It's 'poofy pants' clearly visible, a rough-legged hawk takes off from a weathered perch. Photo credit: Devonyu
It's 'poofy pants' clearly visible, a rough-legged hawk takes off from a weathered perch. Photo credit: Devonyu

Good Natured: Rough-Legged Hawk

Pam Otto, Outreach Ambassador for St. Charles Park District 2/14/2023 6:00AM

What's more fun than an up-close glimpse of a hawk? How about an up-close glimpse of a hawk species you've never seen before, practically in your own backyard?

That's exactly what happened to my friends Jenny and Jeff Risch just a week or so ago. Jenny, a self-proclaimed bird nerd, texted a screenshot with information about the rough-legged hawk, Buteo lagopus, along with a note that read, “Pretty sure Jeff and I saw this raptor at St. Charles North yesterday. We were freaking out. It was huge and like nothing I have ever seen."

Jenny went on to explain that the bird's breast was white dappled with dark, and did not have the markings of a red-tailed hawk or Cooper's hawk, two birds she's very familiar with. She also emphasized the bird's large size, which checks the box for roughlegs too. While these hawks actually are a little smaller than redtails, they have long wings and tails in relation to the size of their body, which makes them seem bigger than our “usual" species.

Although she wasn't able to snap any photos, Jenny's verbal description of the bird certainly matches a roughleg. So does the timing.

These are birds that breed in the Arctic, in places so far north they make Illinois seem like Miami Beach. So it makes sense that, once summer reproduction activities are over, these birds hightail it south. (Because the Arctic encircles the northern reaches of our planet, not all roughlegs head to down to North America; some overwinter in Europe and Asia, where they are known by the common name Eurasian buzzards.)

A small number of roughlegs spend the winter right here in northern Illinois. We might not be the sun and fun capital of the world, but our temperatures are balmy in comparison to the frigid north. And we have plentiful rodents to boot!

Roughlegs get their name from the way the feathering on their legs reaches all the way down to their feet. Imagine poofy snow pants where you're used to seeing skinny bird legs, and you've got a pretty accurate picture of what the hawk's landing gear looks like. (Fun fact: Lagopus is from the Greek for hare-foot, and refers to the bird's hare-y legs.)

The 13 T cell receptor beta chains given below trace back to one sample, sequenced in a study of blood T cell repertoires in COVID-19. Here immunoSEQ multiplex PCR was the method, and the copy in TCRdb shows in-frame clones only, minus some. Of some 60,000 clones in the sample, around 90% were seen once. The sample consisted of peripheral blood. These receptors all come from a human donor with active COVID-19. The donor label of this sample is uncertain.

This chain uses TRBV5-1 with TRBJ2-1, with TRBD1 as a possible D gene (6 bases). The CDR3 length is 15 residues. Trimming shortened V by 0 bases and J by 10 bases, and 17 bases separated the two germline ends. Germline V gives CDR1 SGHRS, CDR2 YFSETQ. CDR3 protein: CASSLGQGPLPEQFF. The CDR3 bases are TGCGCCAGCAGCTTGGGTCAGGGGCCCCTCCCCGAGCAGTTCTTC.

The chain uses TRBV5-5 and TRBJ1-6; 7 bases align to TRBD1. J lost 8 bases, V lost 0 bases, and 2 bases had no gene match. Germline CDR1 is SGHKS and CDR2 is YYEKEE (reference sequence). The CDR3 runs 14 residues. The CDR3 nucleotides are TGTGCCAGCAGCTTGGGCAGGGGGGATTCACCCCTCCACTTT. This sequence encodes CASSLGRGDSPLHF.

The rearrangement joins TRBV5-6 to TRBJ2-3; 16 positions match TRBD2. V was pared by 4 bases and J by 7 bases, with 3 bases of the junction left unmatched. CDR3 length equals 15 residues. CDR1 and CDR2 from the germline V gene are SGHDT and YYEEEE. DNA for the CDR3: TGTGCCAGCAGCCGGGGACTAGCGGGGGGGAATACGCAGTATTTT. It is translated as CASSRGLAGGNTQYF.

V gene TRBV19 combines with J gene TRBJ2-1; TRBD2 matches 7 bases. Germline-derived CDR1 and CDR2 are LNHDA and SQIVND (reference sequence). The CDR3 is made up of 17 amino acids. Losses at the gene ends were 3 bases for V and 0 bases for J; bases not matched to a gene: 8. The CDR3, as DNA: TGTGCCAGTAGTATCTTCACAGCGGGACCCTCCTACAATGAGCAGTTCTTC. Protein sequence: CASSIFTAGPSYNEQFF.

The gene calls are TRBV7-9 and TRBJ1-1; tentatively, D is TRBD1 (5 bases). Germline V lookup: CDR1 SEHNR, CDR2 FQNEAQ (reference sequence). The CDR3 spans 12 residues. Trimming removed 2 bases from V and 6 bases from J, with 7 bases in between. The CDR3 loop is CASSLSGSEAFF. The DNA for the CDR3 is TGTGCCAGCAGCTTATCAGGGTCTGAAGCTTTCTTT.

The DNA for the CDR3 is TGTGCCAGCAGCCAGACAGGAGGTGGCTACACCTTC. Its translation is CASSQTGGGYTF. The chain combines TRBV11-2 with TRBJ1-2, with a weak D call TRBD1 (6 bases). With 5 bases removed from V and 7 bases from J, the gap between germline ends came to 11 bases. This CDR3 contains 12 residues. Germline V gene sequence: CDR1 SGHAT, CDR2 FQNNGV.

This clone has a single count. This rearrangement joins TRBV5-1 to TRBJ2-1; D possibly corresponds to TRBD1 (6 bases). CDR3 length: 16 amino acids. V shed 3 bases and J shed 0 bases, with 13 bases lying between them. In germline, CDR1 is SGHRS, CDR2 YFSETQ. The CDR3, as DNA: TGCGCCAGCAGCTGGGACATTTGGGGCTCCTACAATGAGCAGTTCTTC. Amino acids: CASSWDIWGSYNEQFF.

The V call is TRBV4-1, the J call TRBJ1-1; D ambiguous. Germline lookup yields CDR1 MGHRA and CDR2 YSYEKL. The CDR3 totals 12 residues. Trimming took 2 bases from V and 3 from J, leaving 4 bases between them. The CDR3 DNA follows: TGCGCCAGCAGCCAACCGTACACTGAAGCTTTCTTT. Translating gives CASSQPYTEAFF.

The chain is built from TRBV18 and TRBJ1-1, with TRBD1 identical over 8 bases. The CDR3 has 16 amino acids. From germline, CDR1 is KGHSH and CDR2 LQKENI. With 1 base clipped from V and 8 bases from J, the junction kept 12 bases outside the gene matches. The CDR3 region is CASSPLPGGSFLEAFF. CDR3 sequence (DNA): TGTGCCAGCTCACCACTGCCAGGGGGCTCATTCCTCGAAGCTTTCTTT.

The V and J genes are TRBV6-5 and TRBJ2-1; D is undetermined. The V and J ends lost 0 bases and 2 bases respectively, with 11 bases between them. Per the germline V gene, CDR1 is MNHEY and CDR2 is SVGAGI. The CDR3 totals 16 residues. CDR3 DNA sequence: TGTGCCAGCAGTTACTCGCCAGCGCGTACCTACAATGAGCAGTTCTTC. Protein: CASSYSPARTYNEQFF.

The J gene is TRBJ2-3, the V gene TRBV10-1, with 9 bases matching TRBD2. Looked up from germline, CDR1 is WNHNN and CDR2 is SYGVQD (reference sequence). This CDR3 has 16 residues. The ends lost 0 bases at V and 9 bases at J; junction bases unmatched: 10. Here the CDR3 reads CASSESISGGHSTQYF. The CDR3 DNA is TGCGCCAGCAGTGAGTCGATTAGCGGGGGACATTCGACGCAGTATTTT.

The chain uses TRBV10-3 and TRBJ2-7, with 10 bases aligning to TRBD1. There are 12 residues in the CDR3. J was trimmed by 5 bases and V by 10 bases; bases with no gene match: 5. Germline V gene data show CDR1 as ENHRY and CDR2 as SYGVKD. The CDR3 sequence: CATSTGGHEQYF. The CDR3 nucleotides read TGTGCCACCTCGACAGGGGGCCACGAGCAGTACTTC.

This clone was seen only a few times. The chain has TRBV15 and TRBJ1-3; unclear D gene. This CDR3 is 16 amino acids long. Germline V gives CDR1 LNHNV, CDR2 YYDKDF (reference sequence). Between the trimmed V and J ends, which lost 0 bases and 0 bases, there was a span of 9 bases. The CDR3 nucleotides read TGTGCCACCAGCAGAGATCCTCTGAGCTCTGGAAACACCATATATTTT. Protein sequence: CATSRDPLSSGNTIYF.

But if you're looking at a bird in flight, there's another handy field mark to look for: dark wrist patches. Now keep in mind, a bird's wrists aren't where you'd think they'd be, near the end of the wing. Rather, they're at the bend about midway through. Those patches, along with a tail that is dark at the tip and light at the base (along with a dark belly patch on females and immatures) pretty much guarantee you're looking at a roughleg. Well, except…

As so often happens in birding, B. lagopus is a species with two distinct plumage variations called morphs. The bird Jenny and Jeff saw, and what we've described so far, is the light morph plumage. Dark morphs are, well, dark, either deep brownish or blackish, but display light-colored feathers on the trailing half of the wings in flight.

Add in some other plumage differences between males and females, and first year birds and adults, and you might be tempted to leave rough-legged hawk identification to the hard-core birders. But hang in there! This hawk offers another trait that even novices and so-so birders like me can recognize.

As they do in the Arctic, wintering roughlegs hunt in open country—the treeless fields and marshes that dot our area. A utility pole or fence post might be used as a lookout point, but when it's time to hunt, these hawks often display an unmistakable behavior: kiting.

Airborne and scanning the ground for prey, a roughleg will face into the wind and maintain a steady altitude using a combination of flapping and gliding. Hanging there in the sky, head steady as its wings and tail make continuous small adjustments, the bird looks very much like—you guessed it—a kite.  

Once it spots something suitable—typically a vole, but sometimes a mouse or shrew—it swoops down in a steep dive, or stoop. If lucky, the bird gets a meal. If not, it finds a perch on which to regroup and try again.  

If an unusual hawk with is on your list of birds to see this winter, make plans to head to a wide-open space, be it crop field, marsh or prairie. If it's breezy, all the better, as those conditions favor kiting. And do it soon! Roughlegs begin their return trip north in March.

Here's a bonus tip: Keep an eye out for large birds feeding on roadkill It's too early in the year for turkey vultures, and roughlegs are known to be regular visitors to carcass cafes. Should you see a raptor unlike any you've seen before, decked out in poofy snow pants…congratulations! Like Jenny and Jeff, you've just spotted your first rough-legged hawk.

Pam Otto is the outreach ambassador for the St. Charles Park District. She can be reached at ​

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